Monday, August 17, 2009

Dinner at Marea (food)

There'd been a lot of hype about Marea. Michael White's extremely high end shrine dedicated to Italian seafood has received a lot of great reviews and was rumored for quite a while to be Bruni's 4 star swansong (which went to a very deserving Eleven Madison Park, one of my favorite restaurants in NYC). Just in case the Bruni rumors turned out to be true, I made a reservation in advance and went there this past week with a friend.

Atmosphere: A beautiful space on Central Park South that turns out to be a lot bigger than it first appears. The color scheme is great and gives off a very classic vibe without using black. The place is just beautiful everywhere and the bar has a backlit golden onyx that works really well without feeling out of place compared to the dining room. The only thing that felt a little out of place was a big tv (not turned on) that hung on a wall near our table, as we were far away from the bar. I guess that could be in preparation for someone hosting a grand new year's eve event there. There is the buzz that every restaurant should strive for, not too noisy, not too quiet. Everyone seemed to be enjoying themselves.

Service: This was probably the best service I've had in a long time in a full restaurant. Water was refilled at a ridiculous pace and bread was offered a few times during the meal. We ended up sitting and chatting after the meal for quite a while (we were there a total of 4 hours!!) without even having coffee or drinks and were never rushed. When I asked for the bathroom, a runner walked me over to the stairs that led down to the bathroom (and strangely enough a private dining room) area. The only thing that I thought could be improved was to have the actual waiter describe the food instead of the runners, as the accent made it hard to hear the full description.

Food: We both had the 4 course prix fixe ($89+certain supplements) and I added a couple dishes as well.

Amuse: House cured Alaskan salmon with black plum, wild celery, truffle oil, and olive oil. I couldn't really taste the truffle oil. This was solid, nothing spectacular.

Communal pre-app: Sea urchin on a slice of toasted bread draped with a thin layer of lardo and a little sea salt. This was really really good, but as can be expected, really really heavy. I think just a touch of citrus somewhere would have taken this to a much better place, especially at the start of a meal. This was ordered and not part of the prix-fixe.

Bread: Olive focaccia, sourdough, 7 grain. No butter. I tried the focaccia and the sourdough. Nothing spectacular.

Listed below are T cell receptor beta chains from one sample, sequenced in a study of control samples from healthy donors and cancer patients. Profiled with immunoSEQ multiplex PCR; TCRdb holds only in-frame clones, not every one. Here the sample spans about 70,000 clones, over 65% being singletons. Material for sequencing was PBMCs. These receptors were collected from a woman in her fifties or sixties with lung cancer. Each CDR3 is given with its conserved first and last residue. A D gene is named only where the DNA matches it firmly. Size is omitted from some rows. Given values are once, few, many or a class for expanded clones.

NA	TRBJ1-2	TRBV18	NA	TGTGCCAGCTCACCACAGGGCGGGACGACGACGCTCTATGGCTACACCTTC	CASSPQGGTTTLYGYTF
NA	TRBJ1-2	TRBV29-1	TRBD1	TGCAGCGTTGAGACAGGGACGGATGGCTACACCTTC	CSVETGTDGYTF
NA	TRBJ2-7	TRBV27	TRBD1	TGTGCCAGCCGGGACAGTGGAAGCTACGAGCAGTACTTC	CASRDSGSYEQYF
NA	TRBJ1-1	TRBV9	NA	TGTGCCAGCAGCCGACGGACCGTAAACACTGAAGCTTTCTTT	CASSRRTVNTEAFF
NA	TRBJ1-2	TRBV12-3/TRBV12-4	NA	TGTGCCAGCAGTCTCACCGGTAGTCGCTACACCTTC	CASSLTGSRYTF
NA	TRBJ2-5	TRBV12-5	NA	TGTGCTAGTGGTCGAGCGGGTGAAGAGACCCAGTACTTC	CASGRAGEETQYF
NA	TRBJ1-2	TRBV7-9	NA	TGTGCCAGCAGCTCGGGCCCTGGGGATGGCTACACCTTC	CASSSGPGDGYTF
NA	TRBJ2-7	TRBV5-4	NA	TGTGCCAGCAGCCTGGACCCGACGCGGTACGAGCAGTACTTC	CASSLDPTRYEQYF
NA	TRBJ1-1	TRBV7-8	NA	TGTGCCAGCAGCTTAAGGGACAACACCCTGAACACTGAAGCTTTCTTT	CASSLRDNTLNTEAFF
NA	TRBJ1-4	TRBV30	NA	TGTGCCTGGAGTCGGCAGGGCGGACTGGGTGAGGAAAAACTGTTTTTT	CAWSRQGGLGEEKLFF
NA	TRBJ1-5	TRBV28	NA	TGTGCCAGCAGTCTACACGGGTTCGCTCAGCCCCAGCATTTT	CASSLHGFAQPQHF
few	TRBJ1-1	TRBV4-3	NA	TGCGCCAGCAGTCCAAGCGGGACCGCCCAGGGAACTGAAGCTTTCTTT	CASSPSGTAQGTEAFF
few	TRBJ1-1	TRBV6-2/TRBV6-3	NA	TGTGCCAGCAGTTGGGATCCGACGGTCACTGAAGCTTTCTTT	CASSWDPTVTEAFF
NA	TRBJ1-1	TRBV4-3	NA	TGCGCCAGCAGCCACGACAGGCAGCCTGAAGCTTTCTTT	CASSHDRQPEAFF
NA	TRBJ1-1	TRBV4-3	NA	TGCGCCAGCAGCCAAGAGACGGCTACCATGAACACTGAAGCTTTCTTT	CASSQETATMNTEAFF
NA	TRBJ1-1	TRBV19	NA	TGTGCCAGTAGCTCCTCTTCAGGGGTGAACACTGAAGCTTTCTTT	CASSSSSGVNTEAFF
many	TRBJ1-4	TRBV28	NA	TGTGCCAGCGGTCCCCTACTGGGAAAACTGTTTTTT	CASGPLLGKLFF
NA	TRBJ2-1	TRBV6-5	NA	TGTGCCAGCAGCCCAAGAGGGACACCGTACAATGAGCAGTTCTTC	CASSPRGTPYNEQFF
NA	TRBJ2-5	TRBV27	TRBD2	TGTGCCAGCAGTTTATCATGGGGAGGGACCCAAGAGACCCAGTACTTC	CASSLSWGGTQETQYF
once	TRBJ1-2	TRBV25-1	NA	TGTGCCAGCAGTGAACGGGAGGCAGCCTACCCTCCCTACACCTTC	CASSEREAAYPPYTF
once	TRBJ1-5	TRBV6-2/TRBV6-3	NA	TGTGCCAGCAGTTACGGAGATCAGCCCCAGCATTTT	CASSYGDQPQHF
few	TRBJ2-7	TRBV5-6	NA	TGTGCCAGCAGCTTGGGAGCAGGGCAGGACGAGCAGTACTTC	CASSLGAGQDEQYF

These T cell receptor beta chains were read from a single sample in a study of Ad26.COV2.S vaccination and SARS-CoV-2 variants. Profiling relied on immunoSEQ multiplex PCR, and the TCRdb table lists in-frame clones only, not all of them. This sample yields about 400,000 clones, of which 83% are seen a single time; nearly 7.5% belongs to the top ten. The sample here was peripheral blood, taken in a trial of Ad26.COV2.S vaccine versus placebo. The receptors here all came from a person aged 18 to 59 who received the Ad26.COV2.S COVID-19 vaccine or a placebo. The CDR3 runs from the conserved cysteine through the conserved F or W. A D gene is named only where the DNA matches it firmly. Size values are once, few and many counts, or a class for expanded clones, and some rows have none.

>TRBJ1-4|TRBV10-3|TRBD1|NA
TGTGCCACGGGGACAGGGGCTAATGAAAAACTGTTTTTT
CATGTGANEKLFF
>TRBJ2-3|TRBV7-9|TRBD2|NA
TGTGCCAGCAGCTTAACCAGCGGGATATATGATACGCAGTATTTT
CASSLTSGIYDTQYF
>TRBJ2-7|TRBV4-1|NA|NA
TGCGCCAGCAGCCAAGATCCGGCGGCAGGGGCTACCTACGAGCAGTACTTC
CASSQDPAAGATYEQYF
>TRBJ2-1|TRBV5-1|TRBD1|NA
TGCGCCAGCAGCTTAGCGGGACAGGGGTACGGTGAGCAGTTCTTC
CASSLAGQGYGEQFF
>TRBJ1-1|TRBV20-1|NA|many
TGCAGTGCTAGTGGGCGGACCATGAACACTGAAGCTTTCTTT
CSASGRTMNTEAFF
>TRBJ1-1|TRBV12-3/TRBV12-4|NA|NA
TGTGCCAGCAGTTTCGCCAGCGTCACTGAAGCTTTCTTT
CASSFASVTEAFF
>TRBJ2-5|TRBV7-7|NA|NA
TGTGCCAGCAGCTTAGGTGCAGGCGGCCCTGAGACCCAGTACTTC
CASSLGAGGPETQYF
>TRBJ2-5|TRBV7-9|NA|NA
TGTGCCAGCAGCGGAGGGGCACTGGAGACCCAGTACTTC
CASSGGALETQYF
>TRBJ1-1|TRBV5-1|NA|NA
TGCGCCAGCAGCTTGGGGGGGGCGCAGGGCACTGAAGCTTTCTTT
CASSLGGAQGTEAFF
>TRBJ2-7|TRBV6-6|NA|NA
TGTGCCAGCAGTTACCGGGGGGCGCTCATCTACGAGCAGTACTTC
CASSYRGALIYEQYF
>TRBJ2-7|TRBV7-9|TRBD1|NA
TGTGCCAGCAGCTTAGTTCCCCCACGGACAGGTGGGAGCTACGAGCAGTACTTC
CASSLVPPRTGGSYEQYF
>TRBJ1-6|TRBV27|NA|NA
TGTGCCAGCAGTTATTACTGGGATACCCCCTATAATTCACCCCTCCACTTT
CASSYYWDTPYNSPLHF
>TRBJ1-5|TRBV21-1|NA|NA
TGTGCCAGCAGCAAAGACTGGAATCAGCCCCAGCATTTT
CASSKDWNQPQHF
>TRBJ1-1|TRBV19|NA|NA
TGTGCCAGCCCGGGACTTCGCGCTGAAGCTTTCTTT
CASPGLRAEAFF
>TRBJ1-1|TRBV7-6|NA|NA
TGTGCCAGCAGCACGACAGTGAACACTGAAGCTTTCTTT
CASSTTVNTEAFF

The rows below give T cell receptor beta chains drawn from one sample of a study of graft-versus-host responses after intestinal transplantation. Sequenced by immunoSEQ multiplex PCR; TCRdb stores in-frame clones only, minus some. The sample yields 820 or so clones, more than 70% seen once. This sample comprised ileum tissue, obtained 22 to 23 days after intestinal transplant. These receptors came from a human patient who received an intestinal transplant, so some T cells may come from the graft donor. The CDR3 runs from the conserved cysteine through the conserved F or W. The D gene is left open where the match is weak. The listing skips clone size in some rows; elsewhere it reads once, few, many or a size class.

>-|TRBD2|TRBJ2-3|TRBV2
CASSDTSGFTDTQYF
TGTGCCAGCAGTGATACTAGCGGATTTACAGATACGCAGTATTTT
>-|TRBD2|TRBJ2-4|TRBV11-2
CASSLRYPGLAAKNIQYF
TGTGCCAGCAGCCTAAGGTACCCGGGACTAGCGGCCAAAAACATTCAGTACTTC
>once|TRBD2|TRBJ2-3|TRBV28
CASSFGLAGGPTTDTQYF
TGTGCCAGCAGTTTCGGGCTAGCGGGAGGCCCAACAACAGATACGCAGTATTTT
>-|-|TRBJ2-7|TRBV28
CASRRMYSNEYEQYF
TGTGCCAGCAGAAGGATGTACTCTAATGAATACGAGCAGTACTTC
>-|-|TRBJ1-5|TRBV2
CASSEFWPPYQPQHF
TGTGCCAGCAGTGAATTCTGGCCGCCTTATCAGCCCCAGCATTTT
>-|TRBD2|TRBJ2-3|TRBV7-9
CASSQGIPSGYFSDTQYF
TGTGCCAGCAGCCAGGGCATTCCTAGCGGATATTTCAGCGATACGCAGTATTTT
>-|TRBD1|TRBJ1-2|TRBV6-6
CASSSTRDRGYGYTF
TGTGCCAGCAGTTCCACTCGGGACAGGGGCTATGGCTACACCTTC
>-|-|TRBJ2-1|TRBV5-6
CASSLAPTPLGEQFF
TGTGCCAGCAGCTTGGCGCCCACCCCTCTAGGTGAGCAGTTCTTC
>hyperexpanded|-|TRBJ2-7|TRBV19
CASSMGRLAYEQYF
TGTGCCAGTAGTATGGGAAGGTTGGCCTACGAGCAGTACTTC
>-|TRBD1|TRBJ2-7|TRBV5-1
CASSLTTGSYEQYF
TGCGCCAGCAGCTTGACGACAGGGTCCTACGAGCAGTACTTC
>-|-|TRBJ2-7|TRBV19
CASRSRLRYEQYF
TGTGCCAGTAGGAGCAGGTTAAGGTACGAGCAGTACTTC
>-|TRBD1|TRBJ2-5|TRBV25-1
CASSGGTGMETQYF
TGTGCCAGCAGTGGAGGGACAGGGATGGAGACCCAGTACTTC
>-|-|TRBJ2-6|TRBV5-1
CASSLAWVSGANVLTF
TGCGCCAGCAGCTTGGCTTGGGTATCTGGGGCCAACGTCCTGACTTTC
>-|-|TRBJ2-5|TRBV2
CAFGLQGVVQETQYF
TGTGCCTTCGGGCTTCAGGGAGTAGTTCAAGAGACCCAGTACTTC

First Course: My friend had the marlin crudo with caviar and cream. The fish was fresh but I've never been really wowed by crudo the way I can be wowed by sushi/sashimi. I had the lobster-filled squid with slow-cooked tomato. This was amazing. Perfectly cooked squid covered a stuffing of lobster that provided the perfect texture accompaniment. The tomato gave it so much flavor as it all worked together. My friend was also very impressed.

Second Course: I ordered the spaghetti with crab, santa barbara uni, and basil. While this was good and the pasta was very good, I much prefer Esca's version of uni pasta. My friend had the lobster ravioli with mushroom and asparagus and it was amazing. The best lobster ravioli I've ever had. Real lobster taste and texture and eating it together with the mushroom and asparagus was perfect. Lobster raviolis are usually underperformers in my book but this was the real deal.

Added Pasta Course: The fusilli with red wine braised octopus and bone marrow is the signature pasta dish that every review I've read has raved about. Indeed it was wonderful, but perhaps because I thought the sauce was a little too heavy with the marrow, I felt that the first few bites were much better than the last few bites. The pasta was also a pretty dense fusilli.

Main Course: My friend had the grilled swordfish which I did not try, but he said it was very good. I ordered the brodetto di pesce, an adriatic seafood soup with mussels, clams, scallop, langoustine, spot prawn, and striped bass. The soup had great flavor and every piece of seafood was perfectly cooked. Perfect for someone who wants a little bit of everything.

Dessert: I went the safe route and had the affogato with zabaglione gelato. Affogato is always satisfying though never particularly impressive. My friend went with the torrone gelato, which is an Italian nougat with very strong almond flavor. I stole a little bite and I loved it, especially since I'm a big almond fan.

In the end, Marea certainly lived up to the hype. No dish was a pure miss, while several were truly stellar. The price point is comparable to the top level of NYC restaurants, with Daniel, Eleven Madison Park, etc. but the quality is also there. Marea has definitely found a spot on my list of places to recommend/take people.

No comments :